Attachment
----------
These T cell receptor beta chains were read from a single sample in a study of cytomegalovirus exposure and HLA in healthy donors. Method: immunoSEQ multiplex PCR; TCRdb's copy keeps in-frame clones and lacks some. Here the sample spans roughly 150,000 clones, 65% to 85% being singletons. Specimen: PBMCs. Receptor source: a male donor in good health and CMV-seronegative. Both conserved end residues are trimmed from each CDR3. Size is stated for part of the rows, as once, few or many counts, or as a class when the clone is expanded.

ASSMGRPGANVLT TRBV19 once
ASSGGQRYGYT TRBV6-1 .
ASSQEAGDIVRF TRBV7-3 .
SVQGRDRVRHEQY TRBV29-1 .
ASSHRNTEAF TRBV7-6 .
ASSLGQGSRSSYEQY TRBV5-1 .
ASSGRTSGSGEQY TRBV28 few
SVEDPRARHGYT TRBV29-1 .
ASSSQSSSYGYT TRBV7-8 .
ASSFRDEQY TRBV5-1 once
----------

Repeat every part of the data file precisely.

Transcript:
These T cell receptor beta chains were read from a single sample in a study of cytomegalovirus exposure and HLA in healthy donors. Method: immunoSEQ multiplex PCR; TCRdb's copy keeps in-frame clones and lacks some. Here the sample spans roughly 150,000 clones, 65% to 85% being singletons. Specimen: PBMCs. Receptor source: a male donor in good health and CMV-seronegative. Both conserved end residues are trimmed from each CDR3. Size is stated for part of the rows, as once, few or many counts, or as a class when the clone is expanded.

ASSMGRPGANVLT TRBV19 once
ASSGGQRYGYT TRBV6-1 .
ASSQEAGDIVRF TRBV7-3 .
SVQGRDRVRHEQY TRBV29-1 .
ASSHRNTEAF TRBV7-6 .
ASSLGQGSRSSYEQY TRBV5-1 .
ASSGRTSGSGEQY TRBV28 few
SVEDPRARHGYT TRBV29-1 .
ASSSQSSSYGYT TRBV7-8 .
ASSFRDEQY TRBV5-1 once